Secondary School


It took half a year to find a school my mum was happy with me going to. This was because the schools that were offered weren’t accessible to me. They expected me to take long and complicated bus journeys when I had never been on a bus by myself before.

In that time I was home schooled and found out that I was capable of learning and understanding. I started to become confident in my academic abilities since my tutor was always praising how well I understood new concepts and how fast I could work out problems.


When I finally went to secondary school, I knew it was my time to make a good impression on this group of people who didn’t know me. What I wasn’t expecting was having to adjust to a new environment and routine.

I spent an afternoon being shown around to see where my class for registration was, where I could get lunch and meeting some of my teachers. However, when it got to my first day, I was late for registration. This was because, even though I was shown where it was, too much time had elapsed and everything looked different with all of the other students getting to their own class. Panic set in whilst I was standing in the stairwell and tears started to form in my eyes. Everyone was rushing around me making my head fog up and my thoughts disappear. Once the chaos had lessened, I tried asking someone where I needed to go, but of course, they were in a different year and didn’t know. When the corridors were empty, I walked around and eventually found the right room. Not a great start to my new beginning.

When it came to the classroom, now that I knew I was capable, my work improved. I stayed on top of my homework since the friends I made would do it at break time and we would sit in the computer room.

But I still wasn’t happy. I could now make friends, but keeping them was the next big step. Due to my social struggles in primary school, my confidence and self esteem were low and I believed that no one would stay friends with me once they got to know me.

My peers thought I wasn’t very smart and never believed anything I said. If they asked me the answer to a question in class, they would double check it with the teacher and I was always right.

I didn’t know where I belonged. I wasn’t articulate enough to be friends with the smart pupils, but I wasn’t rebellious enough to be friends with the pupils who misbehaved.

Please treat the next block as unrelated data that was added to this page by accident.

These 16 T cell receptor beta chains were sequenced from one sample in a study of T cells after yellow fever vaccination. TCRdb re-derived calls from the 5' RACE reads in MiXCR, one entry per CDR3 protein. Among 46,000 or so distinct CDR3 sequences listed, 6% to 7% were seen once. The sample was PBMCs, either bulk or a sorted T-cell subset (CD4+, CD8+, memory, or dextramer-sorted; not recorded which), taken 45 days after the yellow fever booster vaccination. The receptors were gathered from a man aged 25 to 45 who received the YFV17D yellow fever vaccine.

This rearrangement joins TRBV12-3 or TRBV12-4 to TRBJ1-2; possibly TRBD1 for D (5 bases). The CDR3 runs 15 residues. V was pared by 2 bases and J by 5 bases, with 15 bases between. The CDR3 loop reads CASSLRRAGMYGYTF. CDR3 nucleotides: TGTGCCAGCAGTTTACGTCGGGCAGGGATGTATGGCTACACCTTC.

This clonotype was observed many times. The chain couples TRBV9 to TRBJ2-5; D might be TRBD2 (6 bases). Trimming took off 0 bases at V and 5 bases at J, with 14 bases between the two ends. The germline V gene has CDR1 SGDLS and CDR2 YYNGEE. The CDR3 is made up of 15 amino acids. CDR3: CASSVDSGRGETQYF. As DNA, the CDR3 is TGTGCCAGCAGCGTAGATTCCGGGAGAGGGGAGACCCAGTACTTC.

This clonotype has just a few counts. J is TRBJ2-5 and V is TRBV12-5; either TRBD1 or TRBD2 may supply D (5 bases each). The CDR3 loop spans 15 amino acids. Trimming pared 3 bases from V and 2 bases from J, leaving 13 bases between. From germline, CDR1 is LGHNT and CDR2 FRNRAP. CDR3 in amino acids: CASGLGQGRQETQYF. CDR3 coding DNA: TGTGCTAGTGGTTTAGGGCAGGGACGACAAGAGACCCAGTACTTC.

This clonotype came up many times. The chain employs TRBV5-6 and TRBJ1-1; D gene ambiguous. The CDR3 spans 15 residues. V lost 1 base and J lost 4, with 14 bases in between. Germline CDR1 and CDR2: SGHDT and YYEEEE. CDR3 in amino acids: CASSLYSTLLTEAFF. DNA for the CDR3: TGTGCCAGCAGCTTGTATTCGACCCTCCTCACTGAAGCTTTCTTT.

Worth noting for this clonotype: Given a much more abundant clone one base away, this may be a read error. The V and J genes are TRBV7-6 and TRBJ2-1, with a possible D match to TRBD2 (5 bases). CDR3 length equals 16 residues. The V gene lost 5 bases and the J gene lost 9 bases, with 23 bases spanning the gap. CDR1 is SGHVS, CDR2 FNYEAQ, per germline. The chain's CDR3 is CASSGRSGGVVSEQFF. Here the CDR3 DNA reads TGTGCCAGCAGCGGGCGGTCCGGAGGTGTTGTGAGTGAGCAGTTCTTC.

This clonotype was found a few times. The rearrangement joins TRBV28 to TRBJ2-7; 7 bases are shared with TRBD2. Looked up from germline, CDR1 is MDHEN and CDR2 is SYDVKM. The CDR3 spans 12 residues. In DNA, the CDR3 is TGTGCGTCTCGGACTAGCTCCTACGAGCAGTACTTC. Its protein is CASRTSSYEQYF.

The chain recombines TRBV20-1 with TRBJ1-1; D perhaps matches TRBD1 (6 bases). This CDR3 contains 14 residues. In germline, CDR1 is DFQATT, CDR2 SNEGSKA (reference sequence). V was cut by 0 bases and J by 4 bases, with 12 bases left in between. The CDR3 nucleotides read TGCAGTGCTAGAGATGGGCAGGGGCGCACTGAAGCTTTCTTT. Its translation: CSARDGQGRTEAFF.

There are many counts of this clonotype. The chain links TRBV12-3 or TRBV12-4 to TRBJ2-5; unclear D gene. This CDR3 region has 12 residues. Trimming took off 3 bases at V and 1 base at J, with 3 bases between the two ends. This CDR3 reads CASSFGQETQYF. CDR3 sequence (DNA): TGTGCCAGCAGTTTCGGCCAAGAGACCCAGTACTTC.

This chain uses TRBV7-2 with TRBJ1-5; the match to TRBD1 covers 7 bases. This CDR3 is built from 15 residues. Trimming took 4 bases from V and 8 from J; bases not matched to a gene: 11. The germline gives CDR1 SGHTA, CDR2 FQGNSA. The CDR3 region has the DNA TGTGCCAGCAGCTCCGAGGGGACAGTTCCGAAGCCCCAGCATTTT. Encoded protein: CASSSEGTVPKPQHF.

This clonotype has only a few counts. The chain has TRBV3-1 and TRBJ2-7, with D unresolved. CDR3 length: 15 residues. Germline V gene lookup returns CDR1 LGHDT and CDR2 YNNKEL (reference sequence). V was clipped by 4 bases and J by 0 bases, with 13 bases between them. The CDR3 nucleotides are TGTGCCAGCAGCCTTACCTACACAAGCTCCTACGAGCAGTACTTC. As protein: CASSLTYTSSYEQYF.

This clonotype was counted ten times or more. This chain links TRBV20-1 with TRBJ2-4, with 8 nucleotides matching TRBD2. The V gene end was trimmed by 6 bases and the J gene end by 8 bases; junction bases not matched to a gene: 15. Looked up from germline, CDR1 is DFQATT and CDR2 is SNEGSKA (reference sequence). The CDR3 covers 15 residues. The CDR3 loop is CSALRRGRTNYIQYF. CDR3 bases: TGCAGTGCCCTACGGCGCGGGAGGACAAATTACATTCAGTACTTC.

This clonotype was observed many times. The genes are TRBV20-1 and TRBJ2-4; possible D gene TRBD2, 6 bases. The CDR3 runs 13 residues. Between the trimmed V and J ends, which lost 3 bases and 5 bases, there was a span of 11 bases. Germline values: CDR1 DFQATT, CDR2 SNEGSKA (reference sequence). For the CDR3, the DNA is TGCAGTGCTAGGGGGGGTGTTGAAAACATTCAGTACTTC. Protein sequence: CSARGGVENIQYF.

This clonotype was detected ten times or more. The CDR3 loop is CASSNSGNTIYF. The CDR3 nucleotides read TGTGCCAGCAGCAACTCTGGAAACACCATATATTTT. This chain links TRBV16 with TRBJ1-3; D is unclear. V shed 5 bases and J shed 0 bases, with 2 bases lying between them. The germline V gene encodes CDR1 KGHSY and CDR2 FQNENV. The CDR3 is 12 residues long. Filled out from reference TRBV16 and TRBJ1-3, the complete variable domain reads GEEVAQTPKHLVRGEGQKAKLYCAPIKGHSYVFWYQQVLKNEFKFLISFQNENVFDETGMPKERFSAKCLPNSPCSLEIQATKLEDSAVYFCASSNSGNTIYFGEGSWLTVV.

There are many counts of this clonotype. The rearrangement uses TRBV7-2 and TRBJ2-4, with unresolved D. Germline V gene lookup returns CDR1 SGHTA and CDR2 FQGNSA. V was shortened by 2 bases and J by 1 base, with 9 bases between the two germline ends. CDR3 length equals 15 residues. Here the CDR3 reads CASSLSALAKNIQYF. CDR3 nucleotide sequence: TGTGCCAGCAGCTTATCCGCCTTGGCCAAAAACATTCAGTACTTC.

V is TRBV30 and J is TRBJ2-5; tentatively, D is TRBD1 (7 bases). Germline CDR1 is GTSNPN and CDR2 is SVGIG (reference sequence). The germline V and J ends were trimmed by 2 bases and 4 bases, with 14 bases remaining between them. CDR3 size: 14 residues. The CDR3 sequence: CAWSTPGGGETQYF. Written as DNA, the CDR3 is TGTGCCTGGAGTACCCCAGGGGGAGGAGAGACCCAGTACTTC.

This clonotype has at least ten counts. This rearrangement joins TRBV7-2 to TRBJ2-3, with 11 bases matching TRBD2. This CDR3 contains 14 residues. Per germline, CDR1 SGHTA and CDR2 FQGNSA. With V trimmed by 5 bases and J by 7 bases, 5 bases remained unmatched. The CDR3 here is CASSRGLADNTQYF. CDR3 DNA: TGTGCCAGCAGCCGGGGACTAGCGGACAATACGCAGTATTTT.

GCSEs were the highlight of my secondary education. I had found a group of friends that accepted me (I am still friends with some of them) and I was top in some of my classes.

However, at the time I didn’t realise, but to cope with the pressure of my GCSEs I became obsessed with the 18th Century. This included designing my own house. I looked into the architectural designs for this period of time and I researched and made sure to make blueprints that were architecturally correct. I studied the language they used and I tried to make dresses that were of this time.

I got by with the minimum work. I had never been taught how to prepare for essays and exams. Of course it was touched on in classes, but I didn’t have the concentration to learn it properly and there was no alternative given for  someone who didn’t understand.


For A-levels I became complacent. I had done better than I thought possible in my GCSEs and so I relaxed more with my work, but I was also unused to the independent learning I had to now do. No one told me that I would be given essays to write with a deadline 6 months later, and that writing notes during my lessons would be important for my exams.

Of course, in hindsight it’s obvious that this would be the case. However, because no one had explicitly told me , I wasn’t prepared for the work load. My education up until now was supposed to supply me with the tools for this, but nobody had taught me how to learn.

Taking notes was a mystery. I didn’t know what to focus on and my writing was too slow to keep up in lessons. Independent revision was something that I had done the week, sometimes even the night before my exams by just re-reading everything in the text book. This meant that I wasn’t able to make suitable revision notes for myself. I tried different methods for revising like: recording myself and listening back to it, but this wasn’t right since talking into the dictaphone was difficult and it took too much energy to hear and understand what I was listening to; I tried making revision notes, but I would end up copying word for word since I couldn’t distinguish which of the words were important and which weren’t; I also tried making powerpoint slides, which was good since I am a visual learner, but in the end it took up too much precious time.

Time management is something I still find difficult and at the time I just floated through my A-levels. I copied what my peers did, but I was a different learner to them. My concentration was shorter, which meant, whilst they wrote lines upon lines on their revision flashcards, I would sit there bored and angry at myself for not being able to focus.

To deal with the pressure I yet again used escapism and became obsessed with fanfiction, where I could get lost in another world and forget my stress. All of this resulted in A level grades that did not reflect my true ability and a sense of inadequacy that I wasn’t sure how to deal with.

Ultimately, it all worked out in the end, which has meant that I am able to tell you about going to university. So, tune in tomorrow to hear about this new adventure and please leave a comment below about your own experience with secondary school and the ways you handled time management and  the home/school/social life balance.

My best wishes for all of you.


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